The issue with the above numerical methods is that I can’t find any basis for assigning the figures the numbers they have.  They’re certainly not found in the old texts, and I can only start to find them in the late Renaissance period onward; though the planets in astrology have some numerical attributions similar to this, I haven’t had much experience working with them.  Fludd and other geomancers may have found them out through sheer experimentation and noting down things in their experiments and readings, but I can’t find any rhyme or reason why the figures have these numerical associations and not others (like, say, numbers based on their binary structure).  Moreover, the numbers they have are limited to denote extremely large periods of time. and though that can be tweaked slightly to allow more flexibility (more on that later), they’re still drastically limited.  To that end, I don’t like using these numerical methods of finding out when questions, and though I’ve heard of other geomancers getting decent results with them, I haven’t had much luck getting them to work in my own practice.

Instead, when doing “when” queries, I prefer to use the tried-and-true astrological associations of the figures to figure out times of events.  Like the method above, the querent should select a different “unit” of time, such as a zodiac sign, weekday, or planetary hour.  By asking “in what zodiac sign/weekday/moon sign/planetary hour will event X happen?” the geomancer would inspect the house of the quesited and give an answer based on the astrological associations of that figure.  Since there are two figures for every planet, each with a direct/retrograde or increasing/decreasing association, we can fine-tune the planetary hour association with each figure’s planet by assigning it to a diurnal hour or nocturnal hour of the day.  Keep in mind that there are two major zodiacal attribution systems to the geomantic figures, one given by Cornelius Agrippa and one given by Gerard of Cremona.  I prefer the latter, but so long as you stick to one system, you’re good to go.

Figure Planetary Hour Weekday Zodiac Sign
Zodiac Sign
(Gerard of Cremona)
Populus Moon
Monday Cancer Capricorn
Via Moon
Monday Cancer Leo
Albus Mercury
Wednesday Gemini Cancer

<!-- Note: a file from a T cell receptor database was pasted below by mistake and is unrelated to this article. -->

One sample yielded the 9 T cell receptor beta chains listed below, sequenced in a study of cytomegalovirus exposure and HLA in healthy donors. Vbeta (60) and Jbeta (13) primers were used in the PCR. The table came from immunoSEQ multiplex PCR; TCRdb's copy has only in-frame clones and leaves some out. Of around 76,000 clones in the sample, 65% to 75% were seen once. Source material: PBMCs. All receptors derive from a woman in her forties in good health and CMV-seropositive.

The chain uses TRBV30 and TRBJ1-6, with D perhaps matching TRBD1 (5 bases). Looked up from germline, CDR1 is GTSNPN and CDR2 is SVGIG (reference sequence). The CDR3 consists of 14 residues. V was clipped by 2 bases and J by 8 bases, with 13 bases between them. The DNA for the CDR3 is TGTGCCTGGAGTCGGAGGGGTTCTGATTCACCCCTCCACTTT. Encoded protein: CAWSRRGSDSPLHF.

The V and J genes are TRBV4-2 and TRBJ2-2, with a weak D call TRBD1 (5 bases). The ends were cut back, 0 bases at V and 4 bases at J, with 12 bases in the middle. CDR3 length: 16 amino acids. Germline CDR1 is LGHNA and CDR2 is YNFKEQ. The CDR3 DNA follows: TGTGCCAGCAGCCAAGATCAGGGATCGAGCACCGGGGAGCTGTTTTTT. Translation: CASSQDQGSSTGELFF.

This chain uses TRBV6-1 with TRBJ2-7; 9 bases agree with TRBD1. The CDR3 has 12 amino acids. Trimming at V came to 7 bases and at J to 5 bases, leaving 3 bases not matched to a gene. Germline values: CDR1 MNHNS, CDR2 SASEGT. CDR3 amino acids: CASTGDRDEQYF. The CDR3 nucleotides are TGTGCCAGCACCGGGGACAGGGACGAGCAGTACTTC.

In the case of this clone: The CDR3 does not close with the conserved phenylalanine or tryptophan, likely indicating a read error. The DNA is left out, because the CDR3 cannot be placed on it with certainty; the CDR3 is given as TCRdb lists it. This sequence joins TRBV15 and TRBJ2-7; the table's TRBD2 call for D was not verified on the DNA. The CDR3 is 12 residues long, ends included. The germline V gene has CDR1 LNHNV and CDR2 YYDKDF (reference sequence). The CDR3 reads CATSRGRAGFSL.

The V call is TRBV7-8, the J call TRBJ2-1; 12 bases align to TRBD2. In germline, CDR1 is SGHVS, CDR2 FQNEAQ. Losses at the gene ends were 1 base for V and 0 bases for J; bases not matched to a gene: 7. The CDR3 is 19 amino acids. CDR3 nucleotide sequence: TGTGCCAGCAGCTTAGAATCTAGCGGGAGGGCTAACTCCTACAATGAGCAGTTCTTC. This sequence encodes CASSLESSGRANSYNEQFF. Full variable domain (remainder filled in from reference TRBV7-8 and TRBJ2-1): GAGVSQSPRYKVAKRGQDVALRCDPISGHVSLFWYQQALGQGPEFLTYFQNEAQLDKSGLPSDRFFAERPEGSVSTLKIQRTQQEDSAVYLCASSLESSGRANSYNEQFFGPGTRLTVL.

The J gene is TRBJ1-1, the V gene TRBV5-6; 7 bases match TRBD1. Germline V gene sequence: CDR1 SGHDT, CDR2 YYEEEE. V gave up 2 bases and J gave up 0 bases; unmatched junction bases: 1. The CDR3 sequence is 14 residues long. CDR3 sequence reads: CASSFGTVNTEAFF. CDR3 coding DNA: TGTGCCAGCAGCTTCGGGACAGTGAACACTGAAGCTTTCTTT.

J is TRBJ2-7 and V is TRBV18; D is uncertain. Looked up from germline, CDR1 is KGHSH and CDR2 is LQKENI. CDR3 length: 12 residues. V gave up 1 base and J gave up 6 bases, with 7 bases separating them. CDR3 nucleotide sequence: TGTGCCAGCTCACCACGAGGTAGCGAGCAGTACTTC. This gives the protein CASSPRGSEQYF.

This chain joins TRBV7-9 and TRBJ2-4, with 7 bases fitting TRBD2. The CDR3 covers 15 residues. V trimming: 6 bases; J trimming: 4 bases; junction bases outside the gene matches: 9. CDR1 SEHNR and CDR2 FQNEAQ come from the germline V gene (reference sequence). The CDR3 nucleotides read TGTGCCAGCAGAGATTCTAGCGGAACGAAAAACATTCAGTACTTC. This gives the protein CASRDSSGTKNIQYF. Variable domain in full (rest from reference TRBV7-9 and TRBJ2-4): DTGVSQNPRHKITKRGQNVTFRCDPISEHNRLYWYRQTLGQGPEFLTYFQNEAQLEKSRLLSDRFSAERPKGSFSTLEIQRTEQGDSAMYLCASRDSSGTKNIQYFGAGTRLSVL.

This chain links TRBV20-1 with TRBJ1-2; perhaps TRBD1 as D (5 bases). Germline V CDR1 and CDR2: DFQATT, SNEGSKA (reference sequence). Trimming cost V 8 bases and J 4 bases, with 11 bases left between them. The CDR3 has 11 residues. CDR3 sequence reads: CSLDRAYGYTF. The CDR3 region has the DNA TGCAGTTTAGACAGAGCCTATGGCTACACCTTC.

Coniunctio Mercury
Wednesday Virgo Virgo
Puella Venus
Friday Libra Libra
Amissio Venus
Friday Taurus Scorpio
Fortuna Maior Sun
Sunday Leo Aquarius
Fortuna Minor Sun
Sunday Leo Taurus
Puer Mars
Tuesday Aries Gemini
Rubeus Mars
Tuesday Scorpio Gemini
Acquisitio Jupiter
Thursday Sagittarius Aries
Laetitia Jupiter
Thursday Pisces Taurus
Tristitia Saturn
Saturday Aquarius Scorpio
Carcer Saturn
Saturday Capricorn Pisces
Caput Draconis North Lunar Node
(Venus and Jupiter)
Friday or
Virgo Virgo
Cauda Draconis South Lunar Node
(Mars and Saturn)
Tuesday or
Sagittarius Sagittarius

Speaking of planetary hours, there exists a derivative of them specifically for geomantic figures, the geomantic hours.  As far as I can tell, this was a fairly late innovation in geomancy, and the only Renaissance literature I can find this in is John Heydon’s “Theomagia”, though it’s been said that it can be found in at least one other geomantic work of the time.  Generally, one assigns each planetary hour to a figure that planet is associated with, with the Dragon’s Head and Tail being thrown in here and there, but either it uses a very obscure method to assign which figures to which hours that I can’t discern, or it actually is as haphazard as it looks.  It’s helpful as a geomancy-specific refinement, though I prefer the simpler and more regular planetary hours that work just as well for me.

Hour Sunday Monday Tuesday Wednesday Thursday Friday Saturday
1  Fortuna
Via Rubeus  Albus Laetitia Puella Tristitia
2  Amissio  Carcer  Fortuna
 Populus  Puer  Coniunctio  Acquisitio
3  Albus  Laetitia  Puella  Tristitia  Fortuna
 Via  Rubeus
4  Populus  Puer  Albus  Laetitia  Amissio  Carcer  Fortuna
5  Carcer  Fortuna
 Via  Puer  Albus  Laetitia  Puella
6  Acquisitio  Amissio  Cauda
 Populus  Puer  Coniunctio